The SEGA Master System: A 3×12-Year Retrospective

Right around the same time that Nintendo released their 8-bit Famicom game console in Japan, the original version of what would eventually be released in the rest of the world as the Nintendo Entertainment System, arcade developer Sega released a competing console that they called the "SG-1000". Then, a year later, they released a redesigned version called the "SG-1000 II". Neither system was particularly successful. So after another year, Sega decided to make a few upgrades, most notably to the graphics chip, which would be based off of their System 2 arcade board. They then released this newly overhauled version which they dubbed, the "Mark III".

Unfortunately for Sega, they still couldn't stand toe to toe with Nintendo, even after multiple hardware revisions. At least, not in Japan. So Sega then decided to try their luck in the Western markets. The Mark III was rebranded as the "Sega Master System" and given futuristic-looking facelift. Once again, Sega managed to sync their release to Nintendo's, launching the Master System right around the same time that the Nintendo Entertainment System came out. Never let it be said that Sega was one to shy away from a fight.

Although the Master System was technically more powerful than Nintendo's console, with the exception of Brazil and a few European markets, it never really managed to come close to the impressive sales numbers of the NES. One major reason for this was a lack of software, primarily thanks to Nintendo's shrewd licensing requirements, that forbade third-party developers from releasing their NES titles on competing platforms. To Sega's credit, they did still manage to snag a few high-profile third-party titles, here and there, even despite this rather gargantuan obstacle. Additionally, being a (then) up-and-coming development house themselves meant that their console would at least have a stellar selection of first-party titles to choose from. So, even though Sega's hardware couldn't compete on quantity, that doesn't mean it didn't still have plenty of quality. Read on for a list of 12 of the best games that the Sega Master System had to offer.

Hang-On/Safari Hunt (SEGA, 1986)

One of legendary game designer Yu Suzuki's first (of many) big hits at Sega was the motorcycle racing game, Hang-On. Inspired both by his love of bikes and Namco's Formula 1 hit, Pole Position, Suzuki set out to make the best racing game yet, but with motorcycles. Hang-On was a pretty unique title for the time, as it was the first arcade game to feature a life-size "motorcycle" as the controller. The novelty of this feature, combined with the excellent graphics and slick gameplay, made the game one of the most successful arcade titles in the world in 1985. To try to entice people to purchase their Master System over Nintendo's Entertainment System, Sega included a port of the title with the console as a two game multicart pack-in.

The other title on the multicart was a shooting game called "Safari Hunt" which, while not quite as charming as Nintendo's popular Duck Hunt game, did offer a bit more variety in terms of targets and stages. Like Nintendo's Duck Hunt console bundles, Sega also included their light gun peripheral, the Sega Light Phaser, along with the Master System console as well. While Safari Hunt would never receive any sequels, Hang-On did, with the equally popular Super Hang-On. Arriving first in the arcade, and then later on the Master System's successor console, the Sega Genesis/Mega Drive.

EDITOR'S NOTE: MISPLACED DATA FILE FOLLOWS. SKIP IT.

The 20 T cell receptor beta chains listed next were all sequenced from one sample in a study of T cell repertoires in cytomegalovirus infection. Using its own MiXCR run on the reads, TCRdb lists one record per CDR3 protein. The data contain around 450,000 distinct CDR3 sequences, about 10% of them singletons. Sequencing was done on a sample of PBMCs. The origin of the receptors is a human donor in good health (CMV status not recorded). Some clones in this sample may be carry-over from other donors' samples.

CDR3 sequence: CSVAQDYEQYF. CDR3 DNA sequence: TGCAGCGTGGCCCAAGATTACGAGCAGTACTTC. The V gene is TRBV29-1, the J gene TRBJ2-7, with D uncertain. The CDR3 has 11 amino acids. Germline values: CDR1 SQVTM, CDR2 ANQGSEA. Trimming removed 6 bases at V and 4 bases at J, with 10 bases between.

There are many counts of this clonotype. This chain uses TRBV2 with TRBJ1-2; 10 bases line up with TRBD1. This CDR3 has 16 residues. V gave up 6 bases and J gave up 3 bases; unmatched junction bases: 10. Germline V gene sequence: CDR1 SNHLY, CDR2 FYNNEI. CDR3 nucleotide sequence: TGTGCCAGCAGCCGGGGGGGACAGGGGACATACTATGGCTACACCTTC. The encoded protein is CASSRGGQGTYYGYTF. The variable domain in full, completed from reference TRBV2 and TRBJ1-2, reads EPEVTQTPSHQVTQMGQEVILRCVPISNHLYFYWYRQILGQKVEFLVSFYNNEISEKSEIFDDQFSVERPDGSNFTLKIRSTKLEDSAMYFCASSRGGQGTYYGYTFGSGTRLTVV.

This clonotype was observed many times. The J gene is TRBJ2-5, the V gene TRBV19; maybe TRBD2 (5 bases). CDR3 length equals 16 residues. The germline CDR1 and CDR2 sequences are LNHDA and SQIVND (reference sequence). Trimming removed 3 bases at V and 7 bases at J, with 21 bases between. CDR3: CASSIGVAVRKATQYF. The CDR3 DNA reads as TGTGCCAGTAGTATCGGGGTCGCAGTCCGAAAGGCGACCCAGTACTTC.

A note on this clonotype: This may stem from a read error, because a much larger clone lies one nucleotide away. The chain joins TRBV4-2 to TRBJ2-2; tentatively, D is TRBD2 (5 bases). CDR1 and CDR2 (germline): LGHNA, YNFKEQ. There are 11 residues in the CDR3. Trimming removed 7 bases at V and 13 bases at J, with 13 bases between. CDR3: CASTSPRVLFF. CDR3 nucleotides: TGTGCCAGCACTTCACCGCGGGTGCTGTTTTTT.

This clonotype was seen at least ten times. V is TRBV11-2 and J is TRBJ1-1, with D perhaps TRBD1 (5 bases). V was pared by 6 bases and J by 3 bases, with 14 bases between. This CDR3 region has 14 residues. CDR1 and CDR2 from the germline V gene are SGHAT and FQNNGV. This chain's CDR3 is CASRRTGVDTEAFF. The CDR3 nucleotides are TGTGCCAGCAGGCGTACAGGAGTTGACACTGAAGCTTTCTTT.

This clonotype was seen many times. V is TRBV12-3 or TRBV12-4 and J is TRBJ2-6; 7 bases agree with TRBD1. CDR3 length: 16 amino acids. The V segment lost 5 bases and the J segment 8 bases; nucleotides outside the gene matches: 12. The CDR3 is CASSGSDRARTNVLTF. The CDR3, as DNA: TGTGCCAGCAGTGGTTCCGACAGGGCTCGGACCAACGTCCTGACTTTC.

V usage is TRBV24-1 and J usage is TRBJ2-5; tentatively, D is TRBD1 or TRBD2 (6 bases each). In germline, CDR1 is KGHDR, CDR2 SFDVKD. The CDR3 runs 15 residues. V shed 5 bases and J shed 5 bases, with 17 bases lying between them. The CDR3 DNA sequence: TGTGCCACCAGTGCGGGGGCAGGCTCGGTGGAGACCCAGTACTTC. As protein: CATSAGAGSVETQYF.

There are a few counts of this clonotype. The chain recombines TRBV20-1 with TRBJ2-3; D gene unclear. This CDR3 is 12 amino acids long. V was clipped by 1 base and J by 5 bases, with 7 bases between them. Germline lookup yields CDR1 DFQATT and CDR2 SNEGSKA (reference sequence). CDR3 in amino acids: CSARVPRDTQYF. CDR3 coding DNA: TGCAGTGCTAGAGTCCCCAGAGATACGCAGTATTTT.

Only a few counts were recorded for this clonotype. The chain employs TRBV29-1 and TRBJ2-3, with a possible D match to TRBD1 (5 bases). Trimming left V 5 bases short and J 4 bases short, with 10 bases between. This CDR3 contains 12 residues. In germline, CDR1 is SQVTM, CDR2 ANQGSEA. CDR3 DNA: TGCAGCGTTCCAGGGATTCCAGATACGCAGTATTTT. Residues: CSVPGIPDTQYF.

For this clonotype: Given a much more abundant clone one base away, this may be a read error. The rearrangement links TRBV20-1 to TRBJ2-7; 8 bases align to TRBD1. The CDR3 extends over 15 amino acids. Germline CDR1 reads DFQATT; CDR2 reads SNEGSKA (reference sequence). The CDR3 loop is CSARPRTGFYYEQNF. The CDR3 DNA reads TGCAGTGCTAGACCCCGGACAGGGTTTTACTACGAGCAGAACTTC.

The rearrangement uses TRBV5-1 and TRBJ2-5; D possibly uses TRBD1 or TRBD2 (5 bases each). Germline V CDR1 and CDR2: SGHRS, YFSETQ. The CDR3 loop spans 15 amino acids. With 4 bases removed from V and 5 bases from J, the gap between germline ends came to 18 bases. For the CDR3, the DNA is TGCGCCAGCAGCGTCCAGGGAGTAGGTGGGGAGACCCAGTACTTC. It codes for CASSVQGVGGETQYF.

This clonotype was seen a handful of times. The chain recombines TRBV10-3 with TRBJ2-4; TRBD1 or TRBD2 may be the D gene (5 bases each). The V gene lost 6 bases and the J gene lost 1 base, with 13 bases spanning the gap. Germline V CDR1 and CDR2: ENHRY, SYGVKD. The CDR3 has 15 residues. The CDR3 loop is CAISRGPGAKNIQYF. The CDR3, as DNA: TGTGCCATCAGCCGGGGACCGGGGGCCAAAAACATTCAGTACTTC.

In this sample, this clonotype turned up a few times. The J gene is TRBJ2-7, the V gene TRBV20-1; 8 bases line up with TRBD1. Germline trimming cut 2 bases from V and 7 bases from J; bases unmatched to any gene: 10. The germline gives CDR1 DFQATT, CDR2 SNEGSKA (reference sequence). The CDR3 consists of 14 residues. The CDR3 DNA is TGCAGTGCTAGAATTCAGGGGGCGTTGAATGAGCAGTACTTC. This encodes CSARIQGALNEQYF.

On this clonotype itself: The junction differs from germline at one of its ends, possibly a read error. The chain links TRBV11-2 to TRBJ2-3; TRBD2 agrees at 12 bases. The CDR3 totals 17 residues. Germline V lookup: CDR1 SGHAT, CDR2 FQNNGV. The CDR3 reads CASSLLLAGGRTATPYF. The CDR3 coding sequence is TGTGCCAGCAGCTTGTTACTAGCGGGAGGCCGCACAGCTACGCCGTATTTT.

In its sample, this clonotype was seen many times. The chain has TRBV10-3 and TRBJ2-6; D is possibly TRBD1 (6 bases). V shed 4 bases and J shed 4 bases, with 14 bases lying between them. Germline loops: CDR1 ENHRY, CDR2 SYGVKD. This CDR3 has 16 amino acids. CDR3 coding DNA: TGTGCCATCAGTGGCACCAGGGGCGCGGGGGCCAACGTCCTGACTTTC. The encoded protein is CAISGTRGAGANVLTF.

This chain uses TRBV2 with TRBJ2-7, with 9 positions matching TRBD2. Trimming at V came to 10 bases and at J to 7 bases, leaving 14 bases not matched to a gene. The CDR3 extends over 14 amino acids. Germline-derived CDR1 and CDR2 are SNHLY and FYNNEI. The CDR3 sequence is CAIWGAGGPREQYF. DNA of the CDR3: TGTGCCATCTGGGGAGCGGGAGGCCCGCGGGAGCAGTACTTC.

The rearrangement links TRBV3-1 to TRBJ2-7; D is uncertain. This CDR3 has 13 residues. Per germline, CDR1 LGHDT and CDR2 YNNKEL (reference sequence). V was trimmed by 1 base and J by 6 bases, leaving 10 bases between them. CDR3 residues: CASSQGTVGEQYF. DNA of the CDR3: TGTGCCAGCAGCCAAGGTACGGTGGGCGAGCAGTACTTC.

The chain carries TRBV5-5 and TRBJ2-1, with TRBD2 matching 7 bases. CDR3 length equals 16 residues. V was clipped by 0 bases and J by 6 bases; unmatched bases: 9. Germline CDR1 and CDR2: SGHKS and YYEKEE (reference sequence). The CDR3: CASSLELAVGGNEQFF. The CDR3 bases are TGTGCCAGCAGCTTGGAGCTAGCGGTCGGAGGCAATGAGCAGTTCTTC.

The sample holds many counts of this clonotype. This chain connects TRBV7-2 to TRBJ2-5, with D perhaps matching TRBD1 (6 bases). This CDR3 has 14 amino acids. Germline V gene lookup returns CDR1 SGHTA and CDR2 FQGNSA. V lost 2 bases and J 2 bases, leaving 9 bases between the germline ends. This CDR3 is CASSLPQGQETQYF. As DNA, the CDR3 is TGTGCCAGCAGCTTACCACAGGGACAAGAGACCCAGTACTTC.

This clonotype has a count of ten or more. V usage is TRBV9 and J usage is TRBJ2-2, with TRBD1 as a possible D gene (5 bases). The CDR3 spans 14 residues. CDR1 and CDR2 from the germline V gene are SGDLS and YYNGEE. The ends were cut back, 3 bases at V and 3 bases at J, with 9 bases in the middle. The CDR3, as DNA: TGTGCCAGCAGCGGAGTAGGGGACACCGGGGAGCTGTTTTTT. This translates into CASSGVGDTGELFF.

Choplifter (SEGA, 1986)

Although technically not a true exclusive (as the game had already appeared on several other platforms before landing on the Master System), Sega's version of Choplifter was still head and shoulders above the others, as it was an exclusive port of their completely overhauled 1985 arcade remake of the game. The arcade version being a System 2 game (on which the Master System chip was based) meant that the console port was uncommonly accurate for the period. The ability to reproduce the same vibrant colors and superior graphical details of the arcade version right in your own living room was no small potatoes back then. So, even though it was technically possible to play Choplifter(!) on other home platforms at the time, they weren't even remotely the same game as the Master System version.

Fantasy Zone (SEGA, 1986)

Famous for being one of the earliest examples of the so-called "cute-em-up" genre, as well as the debut appearance of its main character/ship Opa-Opa, Fantasy Zone was essentially a mashup of Konami's Twin Bee (the original cute-em-up game), and the Williams 1981 arcade hit, Defender. Fantasy Zone was quite popular, both in its original arcade incarnation, and as an early Master System port. The Opa-Opa character, in particular, was so big in Japan that it was briefly became something of a mascot for Sega, as well as being featured quite prominently in the Zillion anime/video game franchise (more on that below). While Fantasy Zone would also eventually be released for NEC's TurboGrafx-16 console (and in an unlicensed format on the NES), for several years, the Sega Master System was the only home console on which their colorful, adorable arcade smash could be experienced.

Alex Kidd in Miracle World (SEGA, 1986)

The game that would eventually become Alex Kidd in Miracle World originally started out as an adaptation of Akira Toriyama's famous Dragon Ball anime/manga series. Partway through development, however, Sega's license rights expired and they were forced to scrap it and start again. Though when you consider the titular character's iconic monkey-like appearance, as well as his ability to reduce rocks into rubble with his fist, it would seem that some of the (Son) Goku/Sun Wukong influence managed to survive.